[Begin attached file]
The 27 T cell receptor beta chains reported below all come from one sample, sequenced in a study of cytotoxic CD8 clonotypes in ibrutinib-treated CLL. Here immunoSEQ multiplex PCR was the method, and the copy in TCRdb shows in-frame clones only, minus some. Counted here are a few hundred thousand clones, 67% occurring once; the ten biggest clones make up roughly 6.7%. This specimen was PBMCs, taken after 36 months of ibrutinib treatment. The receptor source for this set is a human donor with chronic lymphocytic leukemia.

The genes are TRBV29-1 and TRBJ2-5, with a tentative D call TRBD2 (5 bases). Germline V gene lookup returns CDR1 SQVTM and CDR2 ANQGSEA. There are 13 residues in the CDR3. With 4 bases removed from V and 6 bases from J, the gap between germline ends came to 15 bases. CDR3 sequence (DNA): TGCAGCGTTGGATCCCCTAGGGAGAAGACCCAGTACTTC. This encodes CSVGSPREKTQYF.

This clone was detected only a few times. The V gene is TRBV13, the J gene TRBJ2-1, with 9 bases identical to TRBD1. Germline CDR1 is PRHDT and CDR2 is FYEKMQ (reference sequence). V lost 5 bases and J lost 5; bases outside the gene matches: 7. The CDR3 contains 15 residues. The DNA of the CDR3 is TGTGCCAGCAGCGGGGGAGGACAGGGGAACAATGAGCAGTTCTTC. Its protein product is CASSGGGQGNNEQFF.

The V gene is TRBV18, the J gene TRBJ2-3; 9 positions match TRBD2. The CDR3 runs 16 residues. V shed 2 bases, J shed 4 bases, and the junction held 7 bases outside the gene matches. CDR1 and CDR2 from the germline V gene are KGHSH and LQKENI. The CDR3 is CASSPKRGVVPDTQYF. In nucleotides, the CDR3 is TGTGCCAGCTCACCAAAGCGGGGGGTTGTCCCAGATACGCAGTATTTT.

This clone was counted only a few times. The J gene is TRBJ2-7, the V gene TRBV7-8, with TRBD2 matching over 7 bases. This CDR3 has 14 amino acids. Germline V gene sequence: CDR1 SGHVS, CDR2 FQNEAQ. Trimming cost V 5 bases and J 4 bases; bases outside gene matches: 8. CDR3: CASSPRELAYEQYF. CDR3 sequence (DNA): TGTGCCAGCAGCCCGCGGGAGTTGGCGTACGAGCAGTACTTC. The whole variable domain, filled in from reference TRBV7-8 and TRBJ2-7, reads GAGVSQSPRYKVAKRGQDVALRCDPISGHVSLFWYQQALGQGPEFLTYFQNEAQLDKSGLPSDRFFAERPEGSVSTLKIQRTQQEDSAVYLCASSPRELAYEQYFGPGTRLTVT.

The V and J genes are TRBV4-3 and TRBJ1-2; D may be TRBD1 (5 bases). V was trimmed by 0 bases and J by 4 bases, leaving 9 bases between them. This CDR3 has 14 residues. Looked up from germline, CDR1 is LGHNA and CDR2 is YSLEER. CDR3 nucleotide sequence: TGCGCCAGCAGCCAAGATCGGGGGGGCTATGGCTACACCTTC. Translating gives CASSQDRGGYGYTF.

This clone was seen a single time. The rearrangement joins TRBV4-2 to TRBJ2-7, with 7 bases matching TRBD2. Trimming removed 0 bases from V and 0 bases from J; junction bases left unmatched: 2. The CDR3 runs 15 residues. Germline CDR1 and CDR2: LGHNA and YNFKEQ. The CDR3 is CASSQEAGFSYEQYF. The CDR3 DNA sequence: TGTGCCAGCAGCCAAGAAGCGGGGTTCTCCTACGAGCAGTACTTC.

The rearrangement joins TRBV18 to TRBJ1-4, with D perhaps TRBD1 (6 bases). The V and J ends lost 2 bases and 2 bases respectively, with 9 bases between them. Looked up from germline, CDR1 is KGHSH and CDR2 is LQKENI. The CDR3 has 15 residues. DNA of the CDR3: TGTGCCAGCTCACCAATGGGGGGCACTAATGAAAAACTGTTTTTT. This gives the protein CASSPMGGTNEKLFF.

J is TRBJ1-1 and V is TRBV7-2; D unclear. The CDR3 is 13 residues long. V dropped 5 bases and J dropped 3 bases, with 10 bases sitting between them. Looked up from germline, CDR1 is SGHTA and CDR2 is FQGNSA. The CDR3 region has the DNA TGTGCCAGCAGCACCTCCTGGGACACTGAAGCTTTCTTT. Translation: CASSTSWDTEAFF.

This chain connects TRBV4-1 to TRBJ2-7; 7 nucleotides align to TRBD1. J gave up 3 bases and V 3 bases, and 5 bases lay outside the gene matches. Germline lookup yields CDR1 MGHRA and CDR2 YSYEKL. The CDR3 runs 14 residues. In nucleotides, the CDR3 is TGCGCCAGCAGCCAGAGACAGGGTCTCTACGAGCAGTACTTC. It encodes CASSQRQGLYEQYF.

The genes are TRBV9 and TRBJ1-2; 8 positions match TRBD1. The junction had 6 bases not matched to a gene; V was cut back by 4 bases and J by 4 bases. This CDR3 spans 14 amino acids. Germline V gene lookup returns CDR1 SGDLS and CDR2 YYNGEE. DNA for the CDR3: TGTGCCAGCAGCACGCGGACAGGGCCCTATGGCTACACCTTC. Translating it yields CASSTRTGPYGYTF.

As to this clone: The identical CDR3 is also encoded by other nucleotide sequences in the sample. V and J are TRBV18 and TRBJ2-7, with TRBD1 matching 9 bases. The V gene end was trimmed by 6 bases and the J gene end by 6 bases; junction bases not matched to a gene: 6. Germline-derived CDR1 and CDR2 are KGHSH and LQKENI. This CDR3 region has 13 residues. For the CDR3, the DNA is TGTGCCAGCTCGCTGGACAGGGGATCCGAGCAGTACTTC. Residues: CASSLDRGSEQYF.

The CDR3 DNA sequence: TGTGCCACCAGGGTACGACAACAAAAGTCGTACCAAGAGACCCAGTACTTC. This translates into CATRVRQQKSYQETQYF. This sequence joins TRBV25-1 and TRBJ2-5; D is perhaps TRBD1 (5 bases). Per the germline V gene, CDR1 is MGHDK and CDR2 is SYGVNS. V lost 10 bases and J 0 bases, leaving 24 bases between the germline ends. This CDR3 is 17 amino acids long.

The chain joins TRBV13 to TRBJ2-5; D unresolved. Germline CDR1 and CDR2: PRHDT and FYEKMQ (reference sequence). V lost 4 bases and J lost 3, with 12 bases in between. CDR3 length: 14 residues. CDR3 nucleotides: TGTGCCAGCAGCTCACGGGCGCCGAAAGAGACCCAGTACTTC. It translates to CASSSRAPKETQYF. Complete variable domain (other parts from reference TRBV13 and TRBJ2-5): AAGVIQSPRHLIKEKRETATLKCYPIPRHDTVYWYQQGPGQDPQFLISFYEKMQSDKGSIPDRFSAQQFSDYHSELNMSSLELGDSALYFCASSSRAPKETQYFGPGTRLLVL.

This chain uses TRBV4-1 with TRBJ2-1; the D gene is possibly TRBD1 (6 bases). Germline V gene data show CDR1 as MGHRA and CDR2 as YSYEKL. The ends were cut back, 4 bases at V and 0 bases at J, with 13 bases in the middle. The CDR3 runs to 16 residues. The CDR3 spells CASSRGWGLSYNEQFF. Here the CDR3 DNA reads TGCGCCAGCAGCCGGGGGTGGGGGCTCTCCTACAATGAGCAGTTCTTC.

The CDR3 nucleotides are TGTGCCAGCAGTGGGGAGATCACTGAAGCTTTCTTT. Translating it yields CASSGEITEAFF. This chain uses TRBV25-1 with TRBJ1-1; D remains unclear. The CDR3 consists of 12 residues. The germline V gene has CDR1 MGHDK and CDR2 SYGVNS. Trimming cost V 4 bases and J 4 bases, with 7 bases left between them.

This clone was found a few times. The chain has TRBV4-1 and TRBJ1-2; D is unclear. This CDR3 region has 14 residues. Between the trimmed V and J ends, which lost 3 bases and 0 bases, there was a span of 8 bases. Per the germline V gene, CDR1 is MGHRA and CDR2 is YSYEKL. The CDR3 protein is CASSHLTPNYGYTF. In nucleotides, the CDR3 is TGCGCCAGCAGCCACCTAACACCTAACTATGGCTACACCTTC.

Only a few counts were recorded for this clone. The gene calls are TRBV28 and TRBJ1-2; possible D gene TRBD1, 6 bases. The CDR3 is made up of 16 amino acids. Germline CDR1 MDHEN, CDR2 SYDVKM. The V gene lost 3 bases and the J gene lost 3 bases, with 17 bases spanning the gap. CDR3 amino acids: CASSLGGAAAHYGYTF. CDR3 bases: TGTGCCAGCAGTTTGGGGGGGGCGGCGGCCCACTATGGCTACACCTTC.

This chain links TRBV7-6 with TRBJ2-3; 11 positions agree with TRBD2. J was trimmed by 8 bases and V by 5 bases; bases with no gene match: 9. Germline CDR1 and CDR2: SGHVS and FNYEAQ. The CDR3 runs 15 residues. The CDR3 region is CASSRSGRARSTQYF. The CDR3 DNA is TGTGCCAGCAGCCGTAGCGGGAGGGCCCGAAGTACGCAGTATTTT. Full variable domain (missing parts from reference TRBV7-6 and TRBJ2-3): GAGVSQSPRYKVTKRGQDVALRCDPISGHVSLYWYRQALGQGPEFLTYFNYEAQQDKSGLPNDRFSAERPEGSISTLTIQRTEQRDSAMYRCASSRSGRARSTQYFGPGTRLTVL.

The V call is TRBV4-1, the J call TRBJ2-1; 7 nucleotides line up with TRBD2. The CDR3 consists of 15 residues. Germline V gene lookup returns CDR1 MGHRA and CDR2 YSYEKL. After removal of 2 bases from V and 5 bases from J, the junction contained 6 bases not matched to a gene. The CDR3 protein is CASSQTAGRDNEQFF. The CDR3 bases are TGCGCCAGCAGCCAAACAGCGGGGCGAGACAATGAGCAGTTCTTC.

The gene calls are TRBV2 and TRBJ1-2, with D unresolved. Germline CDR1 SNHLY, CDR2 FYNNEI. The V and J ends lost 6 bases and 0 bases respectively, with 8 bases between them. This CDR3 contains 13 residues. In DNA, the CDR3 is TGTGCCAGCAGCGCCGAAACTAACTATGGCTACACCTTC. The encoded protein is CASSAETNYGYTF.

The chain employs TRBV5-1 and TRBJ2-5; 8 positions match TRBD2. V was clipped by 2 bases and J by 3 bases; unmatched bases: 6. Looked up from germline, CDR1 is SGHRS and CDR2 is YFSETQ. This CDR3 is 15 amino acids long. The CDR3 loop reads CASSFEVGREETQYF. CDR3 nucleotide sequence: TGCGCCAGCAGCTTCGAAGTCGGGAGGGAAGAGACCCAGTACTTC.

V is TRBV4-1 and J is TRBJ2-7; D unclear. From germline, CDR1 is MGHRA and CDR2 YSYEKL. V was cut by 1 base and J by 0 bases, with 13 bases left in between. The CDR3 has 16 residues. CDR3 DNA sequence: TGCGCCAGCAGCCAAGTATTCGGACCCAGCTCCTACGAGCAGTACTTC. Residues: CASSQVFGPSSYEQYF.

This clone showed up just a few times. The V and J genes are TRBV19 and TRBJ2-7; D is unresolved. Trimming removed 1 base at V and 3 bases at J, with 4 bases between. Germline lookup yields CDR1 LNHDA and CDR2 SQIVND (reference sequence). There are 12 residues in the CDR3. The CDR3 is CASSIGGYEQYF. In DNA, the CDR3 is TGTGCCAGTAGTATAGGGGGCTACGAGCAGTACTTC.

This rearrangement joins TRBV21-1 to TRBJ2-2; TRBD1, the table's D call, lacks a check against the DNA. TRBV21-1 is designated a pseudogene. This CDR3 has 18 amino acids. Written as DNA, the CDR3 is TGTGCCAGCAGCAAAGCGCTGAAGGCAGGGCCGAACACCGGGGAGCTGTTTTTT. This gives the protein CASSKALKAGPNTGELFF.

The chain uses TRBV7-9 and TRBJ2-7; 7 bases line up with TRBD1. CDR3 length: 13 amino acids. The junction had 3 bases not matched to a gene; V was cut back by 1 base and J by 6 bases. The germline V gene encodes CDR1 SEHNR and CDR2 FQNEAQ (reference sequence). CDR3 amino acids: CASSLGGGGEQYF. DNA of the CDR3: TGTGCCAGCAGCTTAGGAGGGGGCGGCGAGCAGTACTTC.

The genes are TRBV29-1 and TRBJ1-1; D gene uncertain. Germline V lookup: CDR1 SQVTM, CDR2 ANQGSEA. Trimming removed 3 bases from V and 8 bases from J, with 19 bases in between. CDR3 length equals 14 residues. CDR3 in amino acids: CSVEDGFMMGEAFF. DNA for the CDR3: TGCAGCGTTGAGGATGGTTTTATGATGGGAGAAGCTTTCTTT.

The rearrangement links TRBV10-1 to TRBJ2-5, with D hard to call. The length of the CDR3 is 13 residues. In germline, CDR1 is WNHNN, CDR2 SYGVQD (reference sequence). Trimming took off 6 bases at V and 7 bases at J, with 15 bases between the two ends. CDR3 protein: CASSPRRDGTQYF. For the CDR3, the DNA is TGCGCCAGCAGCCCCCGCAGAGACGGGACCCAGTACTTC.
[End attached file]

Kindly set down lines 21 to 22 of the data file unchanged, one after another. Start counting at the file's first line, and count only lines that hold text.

The gene calls are TRBV2 and TRBJ1-2, with D unresolved. Germline CDR1 SNHLY, CDR2 FYNNEI. The V and J ends lost 6 bases and 0 bases respectively, with 8 bases between them. This CDR3 contains 13 residues. In DNA, the CDR3 is TGTGCCAGCAGCGCCGAAACTAACTATGGCTACACCTTC. The encoded protein is CASSAETNYGYTF.

The chain employs TRBV5-1 and TRBJ2-5; 8 positions match TRBD2. V was clipped by 2 bases and J by 3 bases; unmatched bases: 6. Looked up from germline, CDR1 is SGHRS and CDR2 is YFSETQ. This CDR3 is 15 amino acids long. The CDR3 loop reads CASSFEVGREETQYF. CDR3 nucleotide sequence: TGCGCCAGCAGCTTCGAAGTCGGGAGGGAAGAGACCCAGTACTTC.